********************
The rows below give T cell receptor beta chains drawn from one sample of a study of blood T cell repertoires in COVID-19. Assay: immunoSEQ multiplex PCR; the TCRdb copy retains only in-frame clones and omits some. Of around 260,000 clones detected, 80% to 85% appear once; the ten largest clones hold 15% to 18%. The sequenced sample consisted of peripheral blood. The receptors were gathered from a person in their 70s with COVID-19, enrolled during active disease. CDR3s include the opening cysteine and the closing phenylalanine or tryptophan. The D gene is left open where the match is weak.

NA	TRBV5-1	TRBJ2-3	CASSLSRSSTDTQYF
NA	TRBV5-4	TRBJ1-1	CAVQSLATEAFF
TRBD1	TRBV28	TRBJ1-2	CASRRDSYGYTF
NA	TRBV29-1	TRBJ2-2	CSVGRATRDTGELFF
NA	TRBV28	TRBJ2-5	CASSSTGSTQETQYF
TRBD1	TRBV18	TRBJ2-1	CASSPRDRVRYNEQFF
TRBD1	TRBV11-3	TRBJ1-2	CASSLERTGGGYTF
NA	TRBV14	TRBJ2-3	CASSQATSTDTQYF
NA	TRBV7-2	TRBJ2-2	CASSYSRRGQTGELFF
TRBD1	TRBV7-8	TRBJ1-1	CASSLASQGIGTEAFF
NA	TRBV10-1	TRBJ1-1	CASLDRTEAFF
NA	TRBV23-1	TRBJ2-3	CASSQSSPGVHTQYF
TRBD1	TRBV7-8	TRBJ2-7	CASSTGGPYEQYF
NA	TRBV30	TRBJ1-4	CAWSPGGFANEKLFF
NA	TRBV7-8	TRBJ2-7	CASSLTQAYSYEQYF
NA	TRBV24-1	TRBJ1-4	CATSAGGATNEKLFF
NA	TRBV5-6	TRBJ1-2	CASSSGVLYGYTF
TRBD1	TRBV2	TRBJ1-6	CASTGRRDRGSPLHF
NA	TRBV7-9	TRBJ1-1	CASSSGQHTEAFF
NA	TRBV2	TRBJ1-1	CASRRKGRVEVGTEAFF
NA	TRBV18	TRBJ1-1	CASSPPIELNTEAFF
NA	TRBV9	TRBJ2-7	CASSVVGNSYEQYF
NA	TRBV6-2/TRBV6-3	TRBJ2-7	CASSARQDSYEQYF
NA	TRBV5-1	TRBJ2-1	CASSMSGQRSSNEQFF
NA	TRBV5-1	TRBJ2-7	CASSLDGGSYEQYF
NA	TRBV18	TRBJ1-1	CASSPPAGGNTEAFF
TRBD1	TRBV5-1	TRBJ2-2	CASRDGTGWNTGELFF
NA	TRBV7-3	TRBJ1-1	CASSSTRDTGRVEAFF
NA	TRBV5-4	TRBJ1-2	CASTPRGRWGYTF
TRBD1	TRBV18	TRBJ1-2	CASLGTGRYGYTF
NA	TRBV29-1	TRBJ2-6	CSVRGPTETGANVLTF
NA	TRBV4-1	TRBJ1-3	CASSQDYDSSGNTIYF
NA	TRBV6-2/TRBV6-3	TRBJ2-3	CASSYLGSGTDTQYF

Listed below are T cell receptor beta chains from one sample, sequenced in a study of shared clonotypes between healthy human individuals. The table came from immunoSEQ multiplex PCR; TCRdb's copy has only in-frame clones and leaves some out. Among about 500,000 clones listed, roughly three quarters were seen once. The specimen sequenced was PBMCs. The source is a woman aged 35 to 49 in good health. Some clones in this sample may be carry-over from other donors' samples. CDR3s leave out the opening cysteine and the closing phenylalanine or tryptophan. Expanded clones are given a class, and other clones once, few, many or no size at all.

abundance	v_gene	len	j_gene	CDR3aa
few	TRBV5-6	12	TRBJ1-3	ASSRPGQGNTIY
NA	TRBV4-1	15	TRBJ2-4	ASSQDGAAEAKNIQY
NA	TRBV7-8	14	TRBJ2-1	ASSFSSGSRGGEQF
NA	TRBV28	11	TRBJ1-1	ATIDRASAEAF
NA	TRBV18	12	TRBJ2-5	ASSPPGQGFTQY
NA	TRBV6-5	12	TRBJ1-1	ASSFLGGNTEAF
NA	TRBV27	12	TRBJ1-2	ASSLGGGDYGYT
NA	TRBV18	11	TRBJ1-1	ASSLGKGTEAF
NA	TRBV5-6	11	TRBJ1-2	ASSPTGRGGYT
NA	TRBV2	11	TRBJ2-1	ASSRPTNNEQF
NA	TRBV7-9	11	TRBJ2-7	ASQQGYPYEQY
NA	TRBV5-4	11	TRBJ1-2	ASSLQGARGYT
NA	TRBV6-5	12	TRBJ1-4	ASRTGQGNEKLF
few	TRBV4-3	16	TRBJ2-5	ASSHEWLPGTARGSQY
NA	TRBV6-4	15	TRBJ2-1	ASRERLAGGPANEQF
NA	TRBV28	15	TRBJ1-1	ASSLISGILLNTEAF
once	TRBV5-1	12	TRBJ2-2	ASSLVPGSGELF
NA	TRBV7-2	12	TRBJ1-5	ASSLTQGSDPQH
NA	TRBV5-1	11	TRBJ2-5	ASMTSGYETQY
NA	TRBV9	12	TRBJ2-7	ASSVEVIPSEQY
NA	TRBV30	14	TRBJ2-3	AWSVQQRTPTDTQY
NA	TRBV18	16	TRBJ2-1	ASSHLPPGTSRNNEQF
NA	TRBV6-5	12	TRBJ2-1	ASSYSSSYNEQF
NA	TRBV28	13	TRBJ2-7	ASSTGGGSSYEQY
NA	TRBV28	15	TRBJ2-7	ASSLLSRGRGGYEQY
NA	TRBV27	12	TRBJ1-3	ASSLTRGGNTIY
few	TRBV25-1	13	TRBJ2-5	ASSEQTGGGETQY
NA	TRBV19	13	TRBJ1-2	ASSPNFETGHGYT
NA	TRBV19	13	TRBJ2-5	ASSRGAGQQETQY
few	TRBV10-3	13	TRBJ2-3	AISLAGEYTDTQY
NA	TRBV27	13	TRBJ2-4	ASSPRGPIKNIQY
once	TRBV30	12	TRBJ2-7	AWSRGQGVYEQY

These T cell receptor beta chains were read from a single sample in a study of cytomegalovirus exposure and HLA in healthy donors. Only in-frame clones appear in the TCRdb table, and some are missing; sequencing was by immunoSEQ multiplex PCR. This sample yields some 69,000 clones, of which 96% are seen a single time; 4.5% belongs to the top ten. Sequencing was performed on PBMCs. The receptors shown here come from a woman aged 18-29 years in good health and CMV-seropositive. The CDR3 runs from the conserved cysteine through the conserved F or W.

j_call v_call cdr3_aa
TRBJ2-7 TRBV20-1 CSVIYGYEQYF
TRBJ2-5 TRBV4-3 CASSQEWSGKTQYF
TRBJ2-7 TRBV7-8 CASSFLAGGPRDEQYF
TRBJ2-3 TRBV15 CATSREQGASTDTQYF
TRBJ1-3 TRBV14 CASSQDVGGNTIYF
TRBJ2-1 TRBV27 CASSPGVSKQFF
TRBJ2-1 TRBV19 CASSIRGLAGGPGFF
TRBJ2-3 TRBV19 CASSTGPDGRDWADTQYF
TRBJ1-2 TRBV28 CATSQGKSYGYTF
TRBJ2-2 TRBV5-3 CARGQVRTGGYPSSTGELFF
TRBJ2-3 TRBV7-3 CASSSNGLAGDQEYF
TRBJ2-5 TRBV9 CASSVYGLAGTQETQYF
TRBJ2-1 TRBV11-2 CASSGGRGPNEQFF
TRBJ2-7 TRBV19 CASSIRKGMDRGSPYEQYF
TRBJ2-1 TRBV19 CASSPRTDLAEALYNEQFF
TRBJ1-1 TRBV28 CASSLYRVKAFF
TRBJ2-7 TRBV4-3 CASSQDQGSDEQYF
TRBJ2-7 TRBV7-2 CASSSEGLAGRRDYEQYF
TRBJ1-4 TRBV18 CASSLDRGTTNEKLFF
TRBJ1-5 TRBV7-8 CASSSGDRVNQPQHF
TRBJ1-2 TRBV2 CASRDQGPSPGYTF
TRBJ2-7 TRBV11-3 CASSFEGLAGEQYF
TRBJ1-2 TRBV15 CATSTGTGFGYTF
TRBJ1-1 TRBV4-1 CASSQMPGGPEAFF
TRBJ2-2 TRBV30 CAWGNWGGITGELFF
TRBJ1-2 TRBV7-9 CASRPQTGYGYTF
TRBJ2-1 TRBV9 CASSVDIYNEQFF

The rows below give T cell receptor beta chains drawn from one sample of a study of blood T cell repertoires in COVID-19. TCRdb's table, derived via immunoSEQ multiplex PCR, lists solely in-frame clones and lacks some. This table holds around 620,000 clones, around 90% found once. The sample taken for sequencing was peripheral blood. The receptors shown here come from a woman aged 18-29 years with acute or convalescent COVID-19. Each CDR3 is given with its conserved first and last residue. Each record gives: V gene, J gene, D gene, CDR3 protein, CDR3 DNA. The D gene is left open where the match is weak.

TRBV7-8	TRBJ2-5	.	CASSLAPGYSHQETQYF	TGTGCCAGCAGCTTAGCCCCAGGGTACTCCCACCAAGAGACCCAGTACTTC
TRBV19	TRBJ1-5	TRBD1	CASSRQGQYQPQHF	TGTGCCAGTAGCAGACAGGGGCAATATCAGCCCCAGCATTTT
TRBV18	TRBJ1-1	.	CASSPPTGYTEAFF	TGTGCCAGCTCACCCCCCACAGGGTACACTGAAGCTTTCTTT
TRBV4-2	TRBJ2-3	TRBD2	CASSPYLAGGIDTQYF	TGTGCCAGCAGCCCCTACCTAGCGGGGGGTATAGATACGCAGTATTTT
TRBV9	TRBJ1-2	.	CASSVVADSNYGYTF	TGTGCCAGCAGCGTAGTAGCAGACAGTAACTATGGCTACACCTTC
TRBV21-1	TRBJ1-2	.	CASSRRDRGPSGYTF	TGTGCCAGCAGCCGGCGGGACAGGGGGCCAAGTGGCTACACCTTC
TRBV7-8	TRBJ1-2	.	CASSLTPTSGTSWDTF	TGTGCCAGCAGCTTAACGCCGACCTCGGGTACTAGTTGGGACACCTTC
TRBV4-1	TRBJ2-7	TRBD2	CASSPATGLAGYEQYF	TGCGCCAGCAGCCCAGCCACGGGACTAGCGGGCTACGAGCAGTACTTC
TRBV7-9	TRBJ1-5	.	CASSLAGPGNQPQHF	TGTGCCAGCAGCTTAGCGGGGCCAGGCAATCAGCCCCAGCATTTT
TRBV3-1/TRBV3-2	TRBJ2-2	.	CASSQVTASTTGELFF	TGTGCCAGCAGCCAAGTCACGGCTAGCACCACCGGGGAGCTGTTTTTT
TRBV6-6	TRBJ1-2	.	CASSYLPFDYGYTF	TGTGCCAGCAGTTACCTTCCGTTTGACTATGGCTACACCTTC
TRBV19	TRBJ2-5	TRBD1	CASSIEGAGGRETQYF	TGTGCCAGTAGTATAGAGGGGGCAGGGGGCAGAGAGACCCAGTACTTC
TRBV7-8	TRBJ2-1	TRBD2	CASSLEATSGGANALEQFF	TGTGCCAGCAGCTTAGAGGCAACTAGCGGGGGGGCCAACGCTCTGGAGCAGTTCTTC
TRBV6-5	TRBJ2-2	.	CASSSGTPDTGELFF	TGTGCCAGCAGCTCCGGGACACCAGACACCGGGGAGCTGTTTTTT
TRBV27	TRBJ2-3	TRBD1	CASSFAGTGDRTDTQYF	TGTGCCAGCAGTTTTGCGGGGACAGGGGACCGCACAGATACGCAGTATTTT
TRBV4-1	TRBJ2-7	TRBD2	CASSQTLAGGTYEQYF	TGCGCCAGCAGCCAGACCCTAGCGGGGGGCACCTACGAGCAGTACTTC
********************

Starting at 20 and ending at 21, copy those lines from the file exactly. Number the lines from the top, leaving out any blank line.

NA	TRBV7-9	TRBJ1-1	CASSSGQHTEAFF
NA	TRBV2	TRBJ1-1	CASRRKGRVEVGTEAFF